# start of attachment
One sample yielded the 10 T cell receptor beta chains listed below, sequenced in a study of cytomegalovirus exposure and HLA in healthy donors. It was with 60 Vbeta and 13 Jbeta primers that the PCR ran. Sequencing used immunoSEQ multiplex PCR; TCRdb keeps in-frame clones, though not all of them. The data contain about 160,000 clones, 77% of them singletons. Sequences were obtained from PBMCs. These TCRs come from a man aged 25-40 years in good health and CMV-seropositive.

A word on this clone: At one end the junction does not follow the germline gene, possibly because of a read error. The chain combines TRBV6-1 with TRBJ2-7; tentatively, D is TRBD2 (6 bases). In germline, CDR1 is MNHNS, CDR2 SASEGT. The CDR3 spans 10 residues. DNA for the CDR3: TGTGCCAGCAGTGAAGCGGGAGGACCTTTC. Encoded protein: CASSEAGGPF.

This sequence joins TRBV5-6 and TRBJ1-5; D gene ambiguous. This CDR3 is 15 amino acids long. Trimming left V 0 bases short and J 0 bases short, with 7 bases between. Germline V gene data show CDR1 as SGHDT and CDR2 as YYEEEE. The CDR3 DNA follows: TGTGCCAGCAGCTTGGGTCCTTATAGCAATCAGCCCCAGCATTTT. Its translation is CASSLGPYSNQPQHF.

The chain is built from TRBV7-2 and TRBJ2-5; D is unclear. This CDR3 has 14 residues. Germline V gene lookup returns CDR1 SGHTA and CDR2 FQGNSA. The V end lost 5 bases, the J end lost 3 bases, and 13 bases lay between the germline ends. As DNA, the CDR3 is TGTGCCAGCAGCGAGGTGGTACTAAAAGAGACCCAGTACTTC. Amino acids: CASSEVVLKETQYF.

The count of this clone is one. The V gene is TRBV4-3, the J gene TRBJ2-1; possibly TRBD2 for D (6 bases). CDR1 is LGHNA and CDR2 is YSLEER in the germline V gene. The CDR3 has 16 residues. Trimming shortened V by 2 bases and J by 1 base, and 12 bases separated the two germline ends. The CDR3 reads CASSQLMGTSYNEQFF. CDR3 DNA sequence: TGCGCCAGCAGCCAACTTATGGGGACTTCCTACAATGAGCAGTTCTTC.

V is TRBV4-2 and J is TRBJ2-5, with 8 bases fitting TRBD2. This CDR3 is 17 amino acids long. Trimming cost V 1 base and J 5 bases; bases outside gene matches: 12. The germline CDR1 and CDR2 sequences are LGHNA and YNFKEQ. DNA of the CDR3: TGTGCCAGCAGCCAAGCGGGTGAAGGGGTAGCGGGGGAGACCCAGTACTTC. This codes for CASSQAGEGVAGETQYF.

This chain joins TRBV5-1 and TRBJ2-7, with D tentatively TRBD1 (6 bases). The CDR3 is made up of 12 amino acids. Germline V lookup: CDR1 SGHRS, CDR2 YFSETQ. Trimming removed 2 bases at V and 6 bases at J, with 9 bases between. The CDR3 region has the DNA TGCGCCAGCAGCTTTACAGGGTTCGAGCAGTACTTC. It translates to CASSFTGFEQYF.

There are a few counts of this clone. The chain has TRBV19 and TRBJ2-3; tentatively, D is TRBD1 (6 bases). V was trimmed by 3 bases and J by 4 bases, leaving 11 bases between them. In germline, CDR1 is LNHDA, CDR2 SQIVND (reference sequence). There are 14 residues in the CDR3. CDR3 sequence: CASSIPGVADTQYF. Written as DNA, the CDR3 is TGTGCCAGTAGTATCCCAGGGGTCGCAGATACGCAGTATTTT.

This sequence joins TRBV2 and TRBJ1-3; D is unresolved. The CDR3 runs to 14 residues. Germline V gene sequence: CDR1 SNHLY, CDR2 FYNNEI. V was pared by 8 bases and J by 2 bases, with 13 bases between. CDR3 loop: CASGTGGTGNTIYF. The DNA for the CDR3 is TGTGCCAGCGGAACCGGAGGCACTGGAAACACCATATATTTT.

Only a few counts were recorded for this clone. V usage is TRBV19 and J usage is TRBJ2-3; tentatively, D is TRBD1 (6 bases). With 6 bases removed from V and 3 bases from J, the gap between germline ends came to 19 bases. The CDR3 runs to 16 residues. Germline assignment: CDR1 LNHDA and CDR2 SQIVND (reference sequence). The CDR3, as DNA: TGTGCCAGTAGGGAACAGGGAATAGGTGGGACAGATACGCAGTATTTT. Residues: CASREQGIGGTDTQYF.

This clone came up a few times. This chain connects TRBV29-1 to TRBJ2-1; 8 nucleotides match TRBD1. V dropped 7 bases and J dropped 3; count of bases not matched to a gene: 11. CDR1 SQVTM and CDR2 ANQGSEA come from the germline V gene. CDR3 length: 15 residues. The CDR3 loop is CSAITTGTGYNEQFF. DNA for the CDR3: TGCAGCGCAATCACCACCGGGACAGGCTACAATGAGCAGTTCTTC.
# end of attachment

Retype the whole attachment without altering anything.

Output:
One sample yielded the 10 T cell receptor beta chains listed below, sequenced in a study of cytomegalovirus exposure and HLA in healthy donors. It was with 60 Vbeta and 13 Jbeta primers that the PCR ran. Sequencing used immunoSEQ multiplex PCR; TCRdb keeps in-frame clones, though not all of them. The data contain about 160,000 clones, 77% of them singletons. Sequences were obtained from PBMCs. These TCRs come from a man aged 25-40 years in good health and CMV-seropositive.

A word on this clone: At one end the junction does not follow the germline gene, possibly because of a read error. The chain combines TRBV6-1 with TRBJ2-7; tentatively, D is TRBD2 (6 bases). In germline, CDR1 is MNHNS, CDR2 SASEGT. The CDR3 spans 10 residues. DNA for the CDR3: TGTGCCAGCAGTGAAGCGGGAGGACCTTTC. Encoded protein: CASSEAGGPF.

This sequence joins TRBV5-6 and TRBJ1-5; D gene ambiguous. This CDR3 is 15 amino acids long. Trimming left V 0 bases short and J 0 bases short, with 7 bases between. Germline V gene data show CDR1 as SGHDT and CDR2 as YYEEEE. The CDR3 DNA follows: TGTGCCAGCAGCTTGGGTCCTTATAGCAATCAGCCCCAGCATTTT. Its translation is CASSLGPYSNQPQHF.

The chain is built from TRBV7-2 and TRBJ2-5; D is unclear. This CDR3 has 14 residues. Germline V gene lookup returns CDR1 SGHTA and CDR2 FQGNSA. The V end lost 5 bases, the J end lost 3 bases, and 13 bases lay between the germline ends. As DNA, the CDR3 is TGTGCCAGCAGCGAGGTGGTACTAAAAGAGACCCAGTACTTC. Amino acids: CASSEVVLKETQYF.

The count of this clone is one. The V gene is TRBV4-3, the J gene TRBJ2-1; possibly TRBD2 for D (6 bases). CDR1 is LGHNA and CDR2 is YSLEER in the germline V gene. The CDR3 has 16 residues. Trimming shortened V by 2 bases and J by 1 base, and 12 bases separated the two germline ends. The CDR3 reads CASSQLMGTSYNEQFF. CDR3 DNA sequence: TGCGCCAGCAGCCAACTTATGGGGACTTCCTACAATGAGCAGTTCTTC.

V is TRBV4-2 and J is TRBJ2-5, with 8 bases fitting TRBD2. This CDR3 is 17 amino acids long. Trimming cost V 1 base and J 5 bases; bases outside gene matches: 12. The germline CDR1 and CDR2 sequences are LGHNA and YNFKEQ. DNA of the CDR3: TGTGCCAGCAGCCAAGCGGGTGAAGGGGTAGCGGGGGAGACCCAGTACTTC. This codes for CASSQAGEGVAGETQYF.

This chain joins TRBV5-1 and TRBJ2-7, with D tentatively TRBD1 (6 bases). The CDR3 is made up of 12 amino acids. Germline V lookup: CDR1 SGHRS, CDR2 YFSETQ. Trimming removed 2 bases at V and 6 bases at J, with 9 bases between. The CDR3 region has the DNA TGCGCCAGCAGCTTTACAGGGTTCGAGCAGTACTTC. It translates to CASSFTGFEQYF.

There are a few counts of this clone. The chain has TRBV19 and TRBJ2-3; tentatively, D is TRBD1 (6 bases). V was trimmed by 3 bases and J by 4 bases, leaving 11 bases between them. In germline, CDR1 is LNHDA, CDR2 SQIVND (reference sequence). There are 14 residues in the CDR3. CDR3 sequence: CASSIPGVADTQYF. Written as DNA, the CDR3 is TGTGCCAGTAGTATCCCAGGGGTCGCAGATACGCAGTATTTT.

This sequence joins TRBV2 and TRBJ1-3; D is unresolved. The CDR3 runs to 14 residues. Germline V gene sequence: CDR1 SNHLY, CDR2 FYNNEI. V was pared by 8 bases and J by 2 bases, with 13 bases between. CDR3 loop: CASGTGGTGNTIYF. The DNA for the CDR3 is TGTGCCAGCGGAACCGGAGGCACTGGAAACACCATATATTTT.

Only a few counts were recorded for this clone. V usage is TRBV19 and J usage is TRBJ2-3; tentatively, D is TRBD1 (6 bases). With 6 bases removed from V and 3 bases from J, the gap between germline ends came to 19 bases. The CDR3 runs to 16 residues. Germline assignment: CDR1 LNHDA and CDR2 SQIVND (reference sequence). The CDR3, as DNA: TGTGCCAGTAGGGAACAGGGAATAGGTGGGACAGATACGCAGTATTTT. Residues: CASREQGIGGTDTQYF.

This clone came up a few times. This chain connects TRBV29-1 to TRBJ2-1; 8 nucleotides match TRBD1. V dropped 7 bases and J dropped 3; count of bases not matched to a gene: 11. CDR1 SQVTM and CDR2 ANQGSEA come from the germline V gene. CDR3 length: 15 residues. The CDR3 loop is CSAITTGTGYNEQFF. DNA for the CDR3: TGCAGCGCAATCACCACCGGGACAGGCTACAATGAGCAGTTCTTC.